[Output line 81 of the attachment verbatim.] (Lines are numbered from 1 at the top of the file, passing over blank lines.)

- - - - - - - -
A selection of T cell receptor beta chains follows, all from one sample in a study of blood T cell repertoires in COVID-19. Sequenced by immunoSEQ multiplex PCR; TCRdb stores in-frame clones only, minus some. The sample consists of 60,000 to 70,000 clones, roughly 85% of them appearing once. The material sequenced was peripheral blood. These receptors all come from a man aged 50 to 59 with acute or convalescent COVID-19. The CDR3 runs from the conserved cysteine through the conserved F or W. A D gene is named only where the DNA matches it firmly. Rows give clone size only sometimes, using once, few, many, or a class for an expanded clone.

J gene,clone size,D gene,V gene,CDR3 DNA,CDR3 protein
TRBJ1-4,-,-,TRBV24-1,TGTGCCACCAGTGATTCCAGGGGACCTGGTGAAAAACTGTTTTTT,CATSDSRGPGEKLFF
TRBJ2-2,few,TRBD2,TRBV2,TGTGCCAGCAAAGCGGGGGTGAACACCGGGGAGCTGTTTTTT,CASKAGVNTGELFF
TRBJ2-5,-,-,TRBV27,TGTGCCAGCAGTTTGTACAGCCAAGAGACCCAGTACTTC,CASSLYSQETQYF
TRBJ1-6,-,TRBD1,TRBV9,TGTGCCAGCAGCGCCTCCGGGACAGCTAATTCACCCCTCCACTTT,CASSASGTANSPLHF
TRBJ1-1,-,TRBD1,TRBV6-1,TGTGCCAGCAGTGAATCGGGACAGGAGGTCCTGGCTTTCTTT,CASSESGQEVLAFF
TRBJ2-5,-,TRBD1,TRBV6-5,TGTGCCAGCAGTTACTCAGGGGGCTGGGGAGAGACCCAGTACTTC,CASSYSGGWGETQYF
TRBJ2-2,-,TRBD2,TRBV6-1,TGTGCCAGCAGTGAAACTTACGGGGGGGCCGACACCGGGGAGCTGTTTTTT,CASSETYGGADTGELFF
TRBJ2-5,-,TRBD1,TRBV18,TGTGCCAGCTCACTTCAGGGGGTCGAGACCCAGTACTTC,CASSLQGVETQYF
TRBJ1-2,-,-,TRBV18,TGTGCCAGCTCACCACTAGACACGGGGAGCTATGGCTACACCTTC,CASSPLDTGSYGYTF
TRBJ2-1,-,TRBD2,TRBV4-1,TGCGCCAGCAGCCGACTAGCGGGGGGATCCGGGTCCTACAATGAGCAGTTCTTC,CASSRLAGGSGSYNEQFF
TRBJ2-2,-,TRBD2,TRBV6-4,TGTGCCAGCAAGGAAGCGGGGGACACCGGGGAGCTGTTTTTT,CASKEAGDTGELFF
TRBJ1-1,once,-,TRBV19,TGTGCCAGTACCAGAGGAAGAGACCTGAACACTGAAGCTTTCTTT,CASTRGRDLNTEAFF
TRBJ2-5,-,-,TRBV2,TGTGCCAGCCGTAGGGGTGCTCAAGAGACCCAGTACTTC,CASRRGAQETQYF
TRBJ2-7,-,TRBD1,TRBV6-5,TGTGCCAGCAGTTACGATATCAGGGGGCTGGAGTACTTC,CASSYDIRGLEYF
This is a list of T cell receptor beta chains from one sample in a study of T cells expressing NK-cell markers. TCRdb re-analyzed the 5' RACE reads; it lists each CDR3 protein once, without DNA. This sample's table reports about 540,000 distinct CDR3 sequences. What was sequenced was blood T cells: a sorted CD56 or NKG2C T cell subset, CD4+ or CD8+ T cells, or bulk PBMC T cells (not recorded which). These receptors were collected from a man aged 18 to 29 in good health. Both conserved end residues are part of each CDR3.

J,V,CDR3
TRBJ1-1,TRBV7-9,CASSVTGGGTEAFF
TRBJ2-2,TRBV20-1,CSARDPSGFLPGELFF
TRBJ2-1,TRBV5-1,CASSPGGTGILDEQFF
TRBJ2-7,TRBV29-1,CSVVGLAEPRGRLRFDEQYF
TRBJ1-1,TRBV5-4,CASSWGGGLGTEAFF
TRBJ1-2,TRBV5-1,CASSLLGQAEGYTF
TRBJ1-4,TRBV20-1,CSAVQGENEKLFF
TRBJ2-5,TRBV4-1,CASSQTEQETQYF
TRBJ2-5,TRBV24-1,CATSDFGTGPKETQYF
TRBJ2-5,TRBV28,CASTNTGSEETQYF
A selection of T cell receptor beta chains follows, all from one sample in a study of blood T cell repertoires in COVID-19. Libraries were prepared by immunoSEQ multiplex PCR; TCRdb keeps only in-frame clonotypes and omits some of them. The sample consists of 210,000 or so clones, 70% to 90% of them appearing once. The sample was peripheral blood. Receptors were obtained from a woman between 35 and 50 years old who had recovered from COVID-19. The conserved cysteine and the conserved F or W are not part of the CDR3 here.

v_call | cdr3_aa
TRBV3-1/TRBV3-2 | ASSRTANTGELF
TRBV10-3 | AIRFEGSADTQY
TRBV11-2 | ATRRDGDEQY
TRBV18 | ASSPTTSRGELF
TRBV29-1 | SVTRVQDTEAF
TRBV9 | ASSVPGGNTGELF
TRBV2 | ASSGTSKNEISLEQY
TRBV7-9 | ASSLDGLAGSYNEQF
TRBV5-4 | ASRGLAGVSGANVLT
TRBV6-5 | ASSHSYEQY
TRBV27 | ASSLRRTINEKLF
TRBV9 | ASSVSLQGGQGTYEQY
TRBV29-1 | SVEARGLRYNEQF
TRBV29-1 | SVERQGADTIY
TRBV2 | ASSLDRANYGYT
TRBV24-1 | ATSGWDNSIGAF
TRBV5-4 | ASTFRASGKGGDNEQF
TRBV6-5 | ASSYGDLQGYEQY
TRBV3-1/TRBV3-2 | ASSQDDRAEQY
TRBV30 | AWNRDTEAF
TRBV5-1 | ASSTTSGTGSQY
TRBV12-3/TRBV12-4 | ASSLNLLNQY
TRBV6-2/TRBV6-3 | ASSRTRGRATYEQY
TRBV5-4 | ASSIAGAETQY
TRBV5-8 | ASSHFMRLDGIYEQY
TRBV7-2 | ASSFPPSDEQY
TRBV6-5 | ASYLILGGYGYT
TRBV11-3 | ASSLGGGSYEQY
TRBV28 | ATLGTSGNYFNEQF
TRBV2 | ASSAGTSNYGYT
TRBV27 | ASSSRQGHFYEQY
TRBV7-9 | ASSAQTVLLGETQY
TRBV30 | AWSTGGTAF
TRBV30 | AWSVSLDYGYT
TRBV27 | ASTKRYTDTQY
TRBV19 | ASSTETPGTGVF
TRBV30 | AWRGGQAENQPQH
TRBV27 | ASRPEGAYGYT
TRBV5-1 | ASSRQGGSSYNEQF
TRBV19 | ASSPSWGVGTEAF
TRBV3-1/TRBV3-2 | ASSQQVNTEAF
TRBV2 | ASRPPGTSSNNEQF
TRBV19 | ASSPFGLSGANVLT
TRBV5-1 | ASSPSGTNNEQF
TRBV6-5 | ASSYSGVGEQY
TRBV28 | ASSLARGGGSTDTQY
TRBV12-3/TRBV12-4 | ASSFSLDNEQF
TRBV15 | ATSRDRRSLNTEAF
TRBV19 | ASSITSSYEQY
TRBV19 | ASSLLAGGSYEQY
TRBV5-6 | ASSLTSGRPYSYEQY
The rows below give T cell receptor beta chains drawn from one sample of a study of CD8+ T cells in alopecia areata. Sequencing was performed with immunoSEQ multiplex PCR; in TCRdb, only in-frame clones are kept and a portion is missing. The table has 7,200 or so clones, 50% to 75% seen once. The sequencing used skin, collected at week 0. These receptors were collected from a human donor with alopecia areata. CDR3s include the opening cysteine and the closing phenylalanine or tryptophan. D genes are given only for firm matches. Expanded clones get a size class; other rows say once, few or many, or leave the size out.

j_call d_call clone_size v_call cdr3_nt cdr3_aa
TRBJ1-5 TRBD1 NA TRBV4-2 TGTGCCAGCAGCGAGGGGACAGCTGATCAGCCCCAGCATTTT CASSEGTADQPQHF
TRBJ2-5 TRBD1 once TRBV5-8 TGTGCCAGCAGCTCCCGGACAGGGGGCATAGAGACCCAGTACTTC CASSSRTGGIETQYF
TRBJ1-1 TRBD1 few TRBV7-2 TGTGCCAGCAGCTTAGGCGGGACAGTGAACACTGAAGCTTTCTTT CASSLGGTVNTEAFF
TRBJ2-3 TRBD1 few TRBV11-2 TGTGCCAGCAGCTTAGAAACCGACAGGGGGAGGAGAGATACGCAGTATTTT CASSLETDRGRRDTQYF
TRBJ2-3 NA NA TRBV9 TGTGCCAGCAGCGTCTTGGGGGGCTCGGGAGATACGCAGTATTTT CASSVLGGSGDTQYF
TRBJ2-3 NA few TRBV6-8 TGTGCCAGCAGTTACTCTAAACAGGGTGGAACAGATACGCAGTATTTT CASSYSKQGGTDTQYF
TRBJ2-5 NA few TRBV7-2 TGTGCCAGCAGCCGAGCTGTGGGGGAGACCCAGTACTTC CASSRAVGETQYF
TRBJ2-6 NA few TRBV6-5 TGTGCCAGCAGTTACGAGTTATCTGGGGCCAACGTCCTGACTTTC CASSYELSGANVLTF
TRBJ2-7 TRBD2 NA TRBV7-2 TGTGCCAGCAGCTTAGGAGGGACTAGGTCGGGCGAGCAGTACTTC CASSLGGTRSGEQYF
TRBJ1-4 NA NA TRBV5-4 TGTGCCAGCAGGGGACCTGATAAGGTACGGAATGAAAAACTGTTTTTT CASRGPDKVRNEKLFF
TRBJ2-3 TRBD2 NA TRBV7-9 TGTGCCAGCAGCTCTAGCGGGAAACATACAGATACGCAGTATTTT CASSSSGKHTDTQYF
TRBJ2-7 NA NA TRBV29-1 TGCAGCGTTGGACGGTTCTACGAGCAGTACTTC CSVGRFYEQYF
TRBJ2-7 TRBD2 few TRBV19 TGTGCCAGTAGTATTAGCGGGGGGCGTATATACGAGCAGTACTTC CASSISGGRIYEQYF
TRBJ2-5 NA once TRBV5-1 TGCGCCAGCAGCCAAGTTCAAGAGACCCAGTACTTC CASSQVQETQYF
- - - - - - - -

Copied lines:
TRBV5-6 | ASSLTSGRPYSYEQY